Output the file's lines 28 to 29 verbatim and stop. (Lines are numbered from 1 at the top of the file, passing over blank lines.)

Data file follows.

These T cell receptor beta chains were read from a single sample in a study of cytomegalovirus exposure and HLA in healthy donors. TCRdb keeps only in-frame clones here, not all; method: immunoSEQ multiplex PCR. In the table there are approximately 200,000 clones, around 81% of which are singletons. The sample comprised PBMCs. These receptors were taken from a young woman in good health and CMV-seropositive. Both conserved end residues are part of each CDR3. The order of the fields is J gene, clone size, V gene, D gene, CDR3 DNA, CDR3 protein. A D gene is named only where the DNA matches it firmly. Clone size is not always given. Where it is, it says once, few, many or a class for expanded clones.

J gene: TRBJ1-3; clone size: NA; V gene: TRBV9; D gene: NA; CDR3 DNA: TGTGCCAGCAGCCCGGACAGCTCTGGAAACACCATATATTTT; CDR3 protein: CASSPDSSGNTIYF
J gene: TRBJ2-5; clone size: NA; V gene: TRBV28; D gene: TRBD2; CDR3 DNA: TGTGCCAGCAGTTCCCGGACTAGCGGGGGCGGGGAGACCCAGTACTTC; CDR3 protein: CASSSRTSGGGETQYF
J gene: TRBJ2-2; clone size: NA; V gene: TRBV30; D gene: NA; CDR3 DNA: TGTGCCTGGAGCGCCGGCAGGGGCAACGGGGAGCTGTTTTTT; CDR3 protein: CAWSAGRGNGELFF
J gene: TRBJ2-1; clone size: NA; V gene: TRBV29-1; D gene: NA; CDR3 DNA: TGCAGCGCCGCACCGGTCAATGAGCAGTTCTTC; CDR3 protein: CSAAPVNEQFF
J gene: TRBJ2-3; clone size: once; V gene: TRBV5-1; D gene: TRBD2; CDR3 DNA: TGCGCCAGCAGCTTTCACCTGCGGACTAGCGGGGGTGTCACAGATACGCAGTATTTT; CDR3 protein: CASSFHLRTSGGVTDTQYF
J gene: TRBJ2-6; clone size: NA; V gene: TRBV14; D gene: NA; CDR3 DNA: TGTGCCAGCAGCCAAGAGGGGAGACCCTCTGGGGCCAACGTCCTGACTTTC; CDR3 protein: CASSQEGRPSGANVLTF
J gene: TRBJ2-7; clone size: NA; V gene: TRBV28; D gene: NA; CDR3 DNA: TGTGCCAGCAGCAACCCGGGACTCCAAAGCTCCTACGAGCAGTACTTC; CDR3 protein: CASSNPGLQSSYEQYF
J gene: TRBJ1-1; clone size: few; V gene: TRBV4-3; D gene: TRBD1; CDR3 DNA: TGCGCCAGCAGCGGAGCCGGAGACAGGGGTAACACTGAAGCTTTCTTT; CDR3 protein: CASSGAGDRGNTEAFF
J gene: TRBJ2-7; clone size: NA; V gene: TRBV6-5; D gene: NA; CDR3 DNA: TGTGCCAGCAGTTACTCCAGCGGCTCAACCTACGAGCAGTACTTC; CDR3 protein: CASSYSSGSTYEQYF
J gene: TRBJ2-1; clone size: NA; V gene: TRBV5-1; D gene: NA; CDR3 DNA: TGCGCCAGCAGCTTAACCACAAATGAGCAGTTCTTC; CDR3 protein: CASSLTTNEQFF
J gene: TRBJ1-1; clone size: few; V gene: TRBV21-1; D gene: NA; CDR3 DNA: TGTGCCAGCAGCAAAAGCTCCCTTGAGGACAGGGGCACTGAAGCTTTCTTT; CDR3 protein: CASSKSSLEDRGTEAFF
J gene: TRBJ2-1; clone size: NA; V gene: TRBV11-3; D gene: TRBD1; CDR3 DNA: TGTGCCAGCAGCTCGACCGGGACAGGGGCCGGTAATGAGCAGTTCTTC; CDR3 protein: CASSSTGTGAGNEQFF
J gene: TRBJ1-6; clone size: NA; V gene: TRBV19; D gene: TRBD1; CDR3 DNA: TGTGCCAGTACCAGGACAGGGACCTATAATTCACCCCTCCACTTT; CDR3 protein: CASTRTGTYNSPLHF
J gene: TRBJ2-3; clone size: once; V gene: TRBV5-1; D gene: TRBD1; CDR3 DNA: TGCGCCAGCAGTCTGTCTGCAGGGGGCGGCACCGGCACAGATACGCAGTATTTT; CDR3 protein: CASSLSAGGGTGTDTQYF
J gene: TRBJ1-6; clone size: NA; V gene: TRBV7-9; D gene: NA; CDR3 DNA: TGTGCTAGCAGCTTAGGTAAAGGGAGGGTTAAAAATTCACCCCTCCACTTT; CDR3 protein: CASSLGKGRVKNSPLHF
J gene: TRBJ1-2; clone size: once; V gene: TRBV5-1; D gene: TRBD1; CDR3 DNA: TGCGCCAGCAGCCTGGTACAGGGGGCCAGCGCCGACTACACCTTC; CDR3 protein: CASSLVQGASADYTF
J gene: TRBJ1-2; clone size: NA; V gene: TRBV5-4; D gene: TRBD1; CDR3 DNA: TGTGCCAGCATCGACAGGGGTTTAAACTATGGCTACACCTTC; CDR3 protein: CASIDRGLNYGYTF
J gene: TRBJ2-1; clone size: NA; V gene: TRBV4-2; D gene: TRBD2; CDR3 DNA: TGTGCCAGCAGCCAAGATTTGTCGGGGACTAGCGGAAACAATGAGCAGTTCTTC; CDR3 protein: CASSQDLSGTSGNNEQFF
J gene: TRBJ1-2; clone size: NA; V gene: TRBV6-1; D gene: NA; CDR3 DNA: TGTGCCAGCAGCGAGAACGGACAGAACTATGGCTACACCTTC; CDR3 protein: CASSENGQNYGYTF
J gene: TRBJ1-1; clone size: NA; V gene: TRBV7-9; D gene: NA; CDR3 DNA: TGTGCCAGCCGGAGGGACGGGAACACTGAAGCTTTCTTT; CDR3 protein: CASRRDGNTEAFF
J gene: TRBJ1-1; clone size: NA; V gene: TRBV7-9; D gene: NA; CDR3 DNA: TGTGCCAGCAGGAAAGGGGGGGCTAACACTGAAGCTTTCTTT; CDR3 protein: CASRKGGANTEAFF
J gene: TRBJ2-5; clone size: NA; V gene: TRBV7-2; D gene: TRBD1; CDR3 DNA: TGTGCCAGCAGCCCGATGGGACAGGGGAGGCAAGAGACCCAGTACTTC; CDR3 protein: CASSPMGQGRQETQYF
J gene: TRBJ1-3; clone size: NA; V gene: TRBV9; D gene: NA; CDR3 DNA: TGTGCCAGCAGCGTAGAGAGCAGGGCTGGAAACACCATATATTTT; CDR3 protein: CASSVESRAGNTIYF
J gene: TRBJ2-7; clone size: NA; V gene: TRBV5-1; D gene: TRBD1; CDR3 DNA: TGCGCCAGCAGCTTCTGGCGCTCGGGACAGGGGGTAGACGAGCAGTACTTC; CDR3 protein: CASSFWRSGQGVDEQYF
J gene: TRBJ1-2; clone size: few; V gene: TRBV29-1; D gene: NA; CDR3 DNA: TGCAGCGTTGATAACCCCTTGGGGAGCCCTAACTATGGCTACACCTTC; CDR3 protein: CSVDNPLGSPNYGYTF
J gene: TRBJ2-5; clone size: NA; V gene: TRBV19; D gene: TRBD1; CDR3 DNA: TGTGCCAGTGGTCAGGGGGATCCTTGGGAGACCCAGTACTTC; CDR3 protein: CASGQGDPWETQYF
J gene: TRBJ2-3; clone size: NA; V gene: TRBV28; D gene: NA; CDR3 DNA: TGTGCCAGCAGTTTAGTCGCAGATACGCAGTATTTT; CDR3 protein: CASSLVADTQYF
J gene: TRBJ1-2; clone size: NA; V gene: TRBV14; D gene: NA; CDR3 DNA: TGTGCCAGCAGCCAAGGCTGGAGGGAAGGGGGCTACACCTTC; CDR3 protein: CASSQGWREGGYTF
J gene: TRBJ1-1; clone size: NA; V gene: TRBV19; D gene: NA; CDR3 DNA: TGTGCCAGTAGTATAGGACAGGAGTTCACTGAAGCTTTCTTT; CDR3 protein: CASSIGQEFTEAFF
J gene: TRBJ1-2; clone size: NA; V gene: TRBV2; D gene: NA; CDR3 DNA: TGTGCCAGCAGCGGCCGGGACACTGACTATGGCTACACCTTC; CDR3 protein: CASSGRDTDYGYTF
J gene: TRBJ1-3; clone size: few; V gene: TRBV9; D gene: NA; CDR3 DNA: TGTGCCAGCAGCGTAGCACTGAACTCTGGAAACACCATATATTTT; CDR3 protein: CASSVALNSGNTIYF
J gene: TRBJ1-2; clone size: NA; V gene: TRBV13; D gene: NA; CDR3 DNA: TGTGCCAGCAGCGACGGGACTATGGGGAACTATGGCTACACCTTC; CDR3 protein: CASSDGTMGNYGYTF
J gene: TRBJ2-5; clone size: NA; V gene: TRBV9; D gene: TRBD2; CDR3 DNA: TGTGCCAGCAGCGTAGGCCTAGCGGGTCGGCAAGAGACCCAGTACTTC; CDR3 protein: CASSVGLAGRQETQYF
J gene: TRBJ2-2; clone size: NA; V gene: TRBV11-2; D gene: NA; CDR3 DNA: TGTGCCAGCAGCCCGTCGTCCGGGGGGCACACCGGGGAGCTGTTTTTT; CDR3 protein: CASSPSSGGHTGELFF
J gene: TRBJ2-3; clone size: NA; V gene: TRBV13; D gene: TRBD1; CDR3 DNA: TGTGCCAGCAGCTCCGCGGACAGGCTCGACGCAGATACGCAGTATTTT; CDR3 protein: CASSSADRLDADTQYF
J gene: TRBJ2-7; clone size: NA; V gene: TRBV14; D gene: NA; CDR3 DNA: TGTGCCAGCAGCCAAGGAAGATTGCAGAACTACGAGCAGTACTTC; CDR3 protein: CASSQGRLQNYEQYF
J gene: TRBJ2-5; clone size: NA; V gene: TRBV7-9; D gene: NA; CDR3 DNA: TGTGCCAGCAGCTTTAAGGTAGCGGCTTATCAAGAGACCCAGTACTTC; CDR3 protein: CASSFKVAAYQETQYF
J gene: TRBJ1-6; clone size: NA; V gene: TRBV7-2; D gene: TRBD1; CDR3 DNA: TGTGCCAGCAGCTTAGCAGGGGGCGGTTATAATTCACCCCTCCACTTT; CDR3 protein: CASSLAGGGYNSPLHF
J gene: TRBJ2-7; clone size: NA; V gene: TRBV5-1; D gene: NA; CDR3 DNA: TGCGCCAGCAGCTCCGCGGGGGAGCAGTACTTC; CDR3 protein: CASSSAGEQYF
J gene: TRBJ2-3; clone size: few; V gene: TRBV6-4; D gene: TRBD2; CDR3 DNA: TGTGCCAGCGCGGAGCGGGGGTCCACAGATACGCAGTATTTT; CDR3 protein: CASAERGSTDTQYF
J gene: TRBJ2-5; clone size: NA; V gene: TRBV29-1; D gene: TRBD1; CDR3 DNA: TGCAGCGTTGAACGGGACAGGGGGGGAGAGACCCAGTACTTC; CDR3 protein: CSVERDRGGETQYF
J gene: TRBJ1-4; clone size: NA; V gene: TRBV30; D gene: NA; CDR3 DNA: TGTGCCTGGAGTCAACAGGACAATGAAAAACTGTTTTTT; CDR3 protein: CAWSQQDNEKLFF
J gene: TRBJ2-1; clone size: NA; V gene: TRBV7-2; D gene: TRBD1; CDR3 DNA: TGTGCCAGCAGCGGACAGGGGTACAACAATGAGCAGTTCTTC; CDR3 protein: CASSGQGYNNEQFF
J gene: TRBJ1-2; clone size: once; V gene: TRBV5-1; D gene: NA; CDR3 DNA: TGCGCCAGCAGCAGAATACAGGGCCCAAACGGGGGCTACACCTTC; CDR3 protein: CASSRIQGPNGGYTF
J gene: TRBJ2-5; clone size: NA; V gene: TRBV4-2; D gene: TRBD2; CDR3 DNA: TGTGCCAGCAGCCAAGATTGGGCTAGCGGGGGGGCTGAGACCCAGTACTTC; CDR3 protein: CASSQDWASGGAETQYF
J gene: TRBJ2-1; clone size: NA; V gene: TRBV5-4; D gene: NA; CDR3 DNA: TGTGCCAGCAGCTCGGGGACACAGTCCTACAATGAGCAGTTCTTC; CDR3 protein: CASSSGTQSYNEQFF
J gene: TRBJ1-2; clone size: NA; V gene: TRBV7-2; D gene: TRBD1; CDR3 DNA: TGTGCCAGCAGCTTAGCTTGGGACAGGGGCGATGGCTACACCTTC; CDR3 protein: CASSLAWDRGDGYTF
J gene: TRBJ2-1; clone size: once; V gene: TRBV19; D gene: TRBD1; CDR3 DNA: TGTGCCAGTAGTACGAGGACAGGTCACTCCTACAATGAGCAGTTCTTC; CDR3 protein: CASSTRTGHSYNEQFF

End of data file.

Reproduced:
J gene: TRBJ2-3; clone size: NA; V gene: TRBV28; D gene: NA; CDR3 DNA: TGTGCCAGCAGTTTAGTCGCAGATACGCAGTATTTT; CDR3 protein: CASSLVADTQYF
J gene: TRBJ1-2; clone size: NA; V gene: TRBV14; D gene: NA; CDR3 DNA: TGTGCCAGCAGCCAAGGCTGGAGGGAAGGGGGCTACACCTTC; CDR3 protein: CASSQGWREGGYTF